“Black Mirror” co-creators Charlie Brooker and Annabel Jones never thought their show would be this prescient
Science fiction can be eery for a number of reasons. For one, sci-fi is typically a dark and twisted reimagination of our universe, wherein everything is on the verge of self-destruction. Secondly, the plots and characterizations are typically reliant on the idea that man has drastically faltered and is on a broken path. It is a genre that is heavily built on man’s quest for dominance, idolatry, social milieus and much more. It is strikingly disturbing genre that is often more unnerving than other genres like horror or even reality-based documentary.
But what makes Black Mirror so terrifying to viewers is its spooky manner of predicting future events. Few other shows have been so adept at foreshadowing world happenings that disturb, cajole or surprise. Whether it’s mechanized bees or fucking a pig, it appears that many of the stories that co-creators Charlie Brooker and Annabel Jones concocted have begun coming true in one way or another. It’s a quality that the writers realize they’re show is doing, saying “looking at the next season we’re doing, I really hope that things don’t continue to come true.” Talking about this and more, The Knockturnal had the opportunity to sit in on discussion between Brooker and Jones as they discuss the show, being bought out by Netflix and the influence of “The Twilight Zone” with moderator and New York Magazine writer-at-large Andrew Sullivan.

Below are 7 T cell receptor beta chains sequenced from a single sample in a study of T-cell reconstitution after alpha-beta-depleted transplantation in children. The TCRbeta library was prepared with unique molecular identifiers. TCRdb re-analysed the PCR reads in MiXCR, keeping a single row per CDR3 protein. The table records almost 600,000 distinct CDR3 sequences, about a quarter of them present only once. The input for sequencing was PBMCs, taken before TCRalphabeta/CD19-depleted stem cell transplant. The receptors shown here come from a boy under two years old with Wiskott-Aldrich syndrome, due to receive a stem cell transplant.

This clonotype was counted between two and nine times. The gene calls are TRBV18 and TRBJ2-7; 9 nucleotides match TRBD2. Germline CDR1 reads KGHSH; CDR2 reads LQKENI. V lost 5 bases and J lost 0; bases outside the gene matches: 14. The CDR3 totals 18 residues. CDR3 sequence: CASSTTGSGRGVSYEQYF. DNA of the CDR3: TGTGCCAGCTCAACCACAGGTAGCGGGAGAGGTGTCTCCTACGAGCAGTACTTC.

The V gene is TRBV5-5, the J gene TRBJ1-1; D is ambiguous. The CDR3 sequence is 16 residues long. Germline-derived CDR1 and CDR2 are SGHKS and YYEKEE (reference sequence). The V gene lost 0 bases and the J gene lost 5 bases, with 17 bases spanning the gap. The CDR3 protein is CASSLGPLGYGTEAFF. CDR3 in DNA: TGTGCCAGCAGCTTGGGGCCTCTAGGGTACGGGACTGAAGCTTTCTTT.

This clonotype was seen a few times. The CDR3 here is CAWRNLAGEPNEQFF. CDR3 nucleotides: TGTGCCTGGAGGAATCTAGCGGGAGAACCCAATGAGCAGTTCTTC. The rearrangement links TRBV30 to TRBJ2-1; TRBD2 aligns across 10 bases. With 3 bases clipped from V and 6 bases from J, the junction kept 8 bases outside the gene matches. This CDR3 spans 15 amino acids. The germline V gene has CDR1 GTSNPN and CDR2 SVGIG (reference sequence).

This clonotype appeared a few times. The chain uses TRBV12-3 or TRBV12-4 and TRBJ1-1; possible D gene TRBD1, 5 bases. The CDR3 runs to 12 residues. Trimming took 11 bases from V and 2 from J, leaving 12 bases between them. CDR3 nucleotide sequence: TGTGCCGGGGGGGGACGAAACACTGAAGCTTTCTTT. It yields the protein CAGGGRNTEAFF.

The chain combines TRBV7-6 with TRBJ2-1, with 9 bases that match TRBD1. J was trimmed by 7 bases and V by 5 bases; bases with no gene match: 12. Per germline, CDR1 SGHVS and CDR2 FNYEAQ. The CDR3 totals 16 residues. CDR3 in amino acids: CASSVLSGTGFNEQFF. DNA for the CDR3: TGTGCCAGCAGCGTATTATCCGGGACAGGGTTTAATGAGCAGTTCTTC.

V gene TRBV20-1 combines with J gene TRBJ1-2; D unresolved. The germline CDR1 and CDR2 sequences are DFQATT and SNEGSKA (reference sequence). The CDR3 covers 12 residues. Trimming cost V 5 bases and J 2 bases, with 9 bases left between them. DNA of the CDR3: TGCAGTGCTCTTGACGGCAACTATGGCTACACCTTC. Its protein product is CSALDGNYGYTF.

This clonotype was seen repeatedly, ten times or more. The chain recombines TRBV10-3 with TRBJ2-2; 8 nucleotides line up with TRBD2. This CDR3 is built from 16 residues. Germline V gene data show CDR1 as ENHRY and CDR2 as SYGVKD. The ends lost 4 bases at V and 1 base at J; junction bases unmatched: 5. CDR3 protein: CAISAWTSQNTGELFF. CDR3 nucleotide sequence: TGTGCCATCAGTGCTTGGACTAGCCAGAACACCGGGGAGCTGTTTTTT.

“The Twilight Zone” and “Black Mirror” are Two Sides of the Same Coin
“The Twilight Zone” has long been considered the grandfather of science fiction. It was one of the first television shows that dealt with the racial and social issues plaguing America by using allegories. That way, creator Rod Serling was able to sell his TV show to networks and circumvent censorship issues. It made way for creative television that was constantly on the forefront of sociocultural dialogue.
It’s a quality that Brooker and Jones seem adamant about recreating and one that the creators recognize is thanks to the precedent set by “The Twilight Zone.” The creator explains, ‘when I’m writing the stories, it’s easier if I can relate the story to the main character. It has to be something that I can relate to.” That populist relatability is something that Brooker strives to create in his show as a means of making it more terrifying. “Technology in our show fulfills the same role that the supernatural did in shows like “The Twilight Zone.” In “The Twilight Zone” someone would find a magic whistle or something like that and then that way, magic would be the thing that propels the character. But in our world it’s technology that fulfills that same duty.”
The creator added, “And we’re in a point in time where technology perform miracles on a daily basis. But what that means is that we’re doing something far-fetched so to keep it relatable, it’s important to make sure that the characters and situations feel as grounded and real as possible.” Jones jumped in to say, “it tends to be a conceptual idea. And then everything else is put in after.”